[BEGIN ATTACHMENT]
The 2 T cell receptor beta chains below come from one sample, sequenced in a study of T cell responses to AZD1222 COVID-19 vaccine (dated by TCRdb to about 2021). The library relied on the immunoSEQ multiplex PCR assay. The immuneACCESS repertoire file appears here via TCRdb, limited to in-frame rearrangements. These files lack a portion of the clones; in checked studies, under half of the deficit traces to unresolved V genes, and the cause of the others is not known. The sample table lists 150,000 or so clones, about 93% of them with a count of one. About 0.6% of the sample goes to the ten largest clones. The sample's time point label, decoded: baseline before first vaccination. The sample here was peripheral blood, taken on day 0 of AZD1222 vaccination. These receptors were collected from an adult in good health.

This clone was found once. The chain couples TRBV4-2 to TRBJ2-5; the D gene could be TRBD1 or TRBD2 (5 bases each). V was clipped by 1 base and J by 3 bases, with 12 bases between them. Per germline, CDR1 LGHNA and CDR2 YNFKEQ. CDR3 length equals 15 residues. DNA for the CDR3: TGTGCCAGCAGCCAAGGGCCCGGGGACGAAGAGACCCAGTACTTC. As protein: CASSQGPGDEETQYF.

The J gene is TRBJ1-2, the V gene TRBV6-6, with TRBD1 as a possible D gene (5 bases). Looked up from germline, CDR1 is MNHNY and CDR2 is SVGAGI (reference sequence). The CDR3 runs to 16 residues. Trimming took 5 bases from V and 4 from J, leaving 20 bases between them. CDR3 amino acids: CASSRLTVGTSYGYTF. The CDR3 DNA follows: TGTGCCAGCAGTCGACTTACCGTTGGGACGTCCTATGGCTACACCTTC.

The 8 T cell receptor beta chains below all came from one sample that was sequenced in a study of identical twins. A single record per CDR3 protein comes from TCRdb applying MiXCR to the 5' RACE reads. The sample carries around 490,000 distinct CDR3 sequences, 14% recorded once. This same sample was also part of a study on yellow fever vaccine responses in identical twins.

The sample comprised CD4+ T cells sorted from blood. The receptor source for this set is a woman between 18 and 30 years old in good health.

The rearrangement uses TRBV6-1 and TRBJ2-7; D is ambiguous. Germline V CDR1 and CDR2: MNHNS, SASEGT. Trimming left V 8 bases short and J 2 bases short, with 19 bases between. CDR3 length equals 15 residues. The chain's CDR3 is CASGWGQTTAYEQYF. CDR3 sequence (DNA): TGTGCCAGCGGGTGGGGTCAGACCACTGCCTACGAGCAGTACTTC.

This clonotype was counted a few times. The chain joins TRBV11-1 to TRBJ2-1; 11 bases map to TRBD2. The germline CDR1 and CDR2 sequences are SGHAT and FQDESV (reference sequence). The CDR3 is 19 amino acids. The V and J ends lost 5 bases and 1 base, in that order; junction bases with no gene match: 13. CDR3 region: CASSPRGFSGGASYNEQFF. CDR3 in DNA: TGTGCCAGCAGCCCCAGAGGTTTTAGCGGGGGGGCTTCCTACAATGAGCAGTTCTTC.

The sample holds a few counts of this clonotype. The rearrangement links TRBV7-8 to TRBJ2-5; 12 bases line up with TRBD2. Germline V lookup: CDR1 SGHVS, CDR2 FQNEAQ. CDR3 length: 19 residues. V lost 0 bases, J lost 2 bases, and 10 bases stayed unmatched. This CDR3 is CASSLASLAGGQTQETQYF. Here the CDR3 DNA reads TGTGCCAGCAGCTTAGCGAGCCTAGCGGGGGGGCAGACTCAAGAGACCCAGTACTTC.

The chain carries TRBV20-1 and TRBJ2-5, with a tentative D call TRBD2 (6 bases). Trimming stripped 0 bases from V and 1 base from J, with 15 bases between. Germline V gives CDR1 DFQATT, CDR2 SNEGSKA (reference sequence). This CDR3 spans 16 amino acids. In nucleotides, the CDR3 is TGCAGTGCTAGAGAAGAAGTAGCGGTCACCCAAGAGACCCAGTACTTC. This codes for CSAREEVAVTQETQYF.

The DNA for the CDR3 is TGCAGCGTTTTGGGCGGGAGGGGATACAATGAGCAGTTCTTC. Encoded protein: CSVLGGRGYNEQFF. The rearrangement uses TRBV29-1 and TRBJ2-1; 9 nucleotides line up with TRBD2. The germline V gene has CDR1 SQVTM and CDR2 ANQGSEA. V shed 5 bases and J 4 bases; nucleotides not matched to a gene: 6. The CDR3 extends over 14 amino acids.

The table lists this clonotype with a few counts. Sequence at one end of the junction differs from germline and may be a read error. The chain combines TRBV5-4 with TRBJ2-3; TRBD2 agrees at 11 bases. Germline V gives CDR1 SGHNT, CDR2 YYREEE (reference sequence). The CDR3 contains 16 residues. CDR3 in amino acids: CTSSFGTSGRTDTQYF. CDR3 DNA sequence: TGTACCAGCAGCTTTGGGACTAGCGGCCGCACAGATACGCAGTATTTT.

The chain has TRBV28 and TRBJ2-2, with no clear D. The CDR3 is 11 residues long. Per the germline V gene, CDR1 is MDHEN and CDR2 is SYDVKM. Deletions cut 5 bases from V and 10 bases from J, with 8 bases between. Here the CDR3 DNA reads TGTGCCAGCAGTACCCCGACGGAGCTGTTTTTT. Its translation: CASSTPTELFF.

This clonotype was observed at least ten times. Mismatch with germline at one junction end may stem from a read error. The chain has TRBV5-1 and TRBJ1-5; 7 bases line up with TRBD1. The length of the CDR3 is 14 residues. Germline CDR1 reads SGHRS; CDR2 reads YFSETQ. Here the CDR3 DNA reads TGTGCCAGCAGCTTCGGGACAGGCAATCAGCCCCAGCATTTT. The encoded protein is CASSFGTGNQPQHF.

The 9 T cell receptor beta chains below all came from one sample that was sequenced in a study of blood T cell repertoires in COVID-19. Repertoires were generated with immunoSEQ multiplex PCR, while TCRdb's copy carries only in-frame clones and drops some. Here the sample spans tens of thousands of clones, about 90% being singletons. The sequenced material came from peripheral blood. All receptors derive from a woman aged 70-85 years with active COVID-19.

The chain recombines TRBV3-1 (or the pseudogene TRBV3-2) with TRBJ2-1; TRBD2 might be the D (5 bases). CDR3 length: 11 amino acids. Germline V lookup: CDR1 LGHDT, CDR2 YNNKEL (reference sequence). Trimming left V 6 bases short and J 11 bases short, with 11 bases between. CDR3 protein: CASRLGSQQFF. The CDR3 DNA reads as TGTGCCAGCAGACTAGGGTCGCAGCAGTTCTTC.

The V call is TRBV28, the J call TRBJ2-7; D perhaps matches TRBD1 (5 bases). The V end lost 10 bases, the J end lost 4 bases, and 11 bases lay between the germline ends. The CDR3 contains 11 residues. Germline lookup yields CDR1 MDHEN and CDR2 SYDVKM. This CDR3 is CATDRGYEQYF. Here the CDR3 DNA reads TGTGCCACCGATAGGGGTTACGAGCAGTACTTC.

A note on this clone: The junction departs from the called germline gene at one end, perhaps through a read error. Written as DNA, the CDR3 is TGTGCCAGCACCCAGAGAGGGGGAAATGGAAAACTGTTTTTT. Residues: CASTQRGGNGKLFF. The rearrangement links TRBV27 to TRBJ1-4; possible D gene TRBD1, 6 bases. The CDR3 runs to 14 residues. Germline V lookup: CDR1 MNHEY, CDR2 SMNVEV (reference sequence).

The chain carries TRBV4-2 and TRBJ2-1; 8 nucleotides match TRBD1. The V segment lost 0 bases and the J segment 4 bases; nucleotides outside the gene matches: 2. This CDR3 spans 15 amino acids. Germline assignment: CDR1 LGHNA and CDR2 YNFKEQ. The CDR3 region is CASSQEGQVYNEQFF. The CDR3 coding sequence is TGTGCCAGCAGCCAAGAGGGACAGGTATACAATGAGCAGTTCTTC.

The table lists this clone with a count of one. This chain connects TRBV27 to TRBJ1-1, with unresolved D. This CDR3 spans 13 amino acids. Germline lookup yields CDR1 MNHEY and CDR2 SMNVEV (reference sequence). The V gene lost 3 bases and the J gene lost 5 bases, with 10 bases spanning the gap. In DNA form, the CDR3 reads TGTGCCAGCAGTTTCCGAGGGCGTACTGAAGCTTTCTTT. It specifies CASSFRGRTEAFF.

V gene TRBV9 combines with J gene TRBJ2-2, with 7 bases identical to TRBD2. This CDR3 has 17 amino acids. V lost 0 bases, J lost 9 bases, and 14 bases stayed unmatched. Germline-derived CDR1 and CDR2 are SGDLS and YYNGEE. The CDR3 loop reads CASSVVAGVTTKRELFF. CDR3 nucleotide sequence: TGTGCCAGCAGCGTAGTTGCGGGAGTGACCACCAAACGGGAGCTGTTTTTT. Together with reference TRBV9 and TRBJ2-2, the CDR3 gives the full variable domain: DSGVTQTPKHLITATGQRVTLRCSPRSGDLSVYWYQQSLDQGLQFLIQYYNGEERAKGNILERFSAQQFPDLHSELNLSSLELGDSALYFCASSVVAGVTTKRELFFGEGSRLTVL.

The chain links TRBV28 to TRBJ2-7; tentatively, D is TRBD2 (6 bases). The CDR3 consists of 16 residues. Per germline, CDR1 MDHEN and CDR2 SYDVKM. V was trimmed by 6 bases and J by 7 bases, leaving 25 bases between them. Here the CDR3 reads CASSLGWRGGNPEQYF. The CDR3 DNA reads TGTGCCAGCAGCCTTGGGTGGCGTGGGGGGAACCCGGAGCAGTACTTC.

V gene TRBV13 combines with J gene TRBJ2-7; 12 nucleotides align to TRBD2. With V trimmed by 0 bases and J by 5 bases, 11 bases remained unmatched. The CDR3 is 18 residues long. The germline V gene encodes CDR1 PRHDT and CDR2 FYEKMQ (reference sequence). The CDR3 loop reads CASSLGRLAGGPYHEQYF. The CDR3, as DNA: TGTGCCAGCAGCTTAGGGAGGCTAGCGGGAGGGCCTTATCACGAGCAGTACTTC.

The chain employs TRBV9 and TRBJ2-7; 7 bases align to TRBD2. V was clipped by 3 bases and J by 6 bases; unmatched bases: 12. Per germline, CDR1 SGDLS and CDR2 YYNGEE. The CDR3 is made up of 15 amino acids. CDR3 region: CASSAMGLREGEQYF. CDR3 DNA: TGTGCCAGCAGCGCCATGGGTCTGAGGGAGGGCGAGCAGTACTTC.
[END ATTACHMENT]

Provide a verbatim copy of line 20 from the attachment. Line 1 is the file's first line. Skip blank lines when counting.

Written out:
V gene TRBV9 combines with J gene TRBJ2-2, with 7 bases identical to TRBD2. This CDR3 has 17 amino acids. V lost 0 bases, J lost 9 bases, and 14 bases stayed unmatched. Germline-derived CDR1 and CDR2 are SGDLS and YYNGEE. The CDR3 loop reads CASSVVAGVTTKRELFF. CDR3 nucleotide sequence: TGTGCCAGCAGCGTAGTTGCGGGAGTGACCACCAAACGGGAGCTGTTTTTT. Together with reference TRBV9 and TRBJ2-2, the CDR3 gives the full variable domain: DSGVTQTPKHLITATGQRVTLRCSPRSGDLSVYWYQQSLDQGLQFLIQYYNGEERAKGNILERFSAQQFPDLHSELNLSSLELGDSALYFCASSVVAGVTTKRELFFGEGSRLTVL.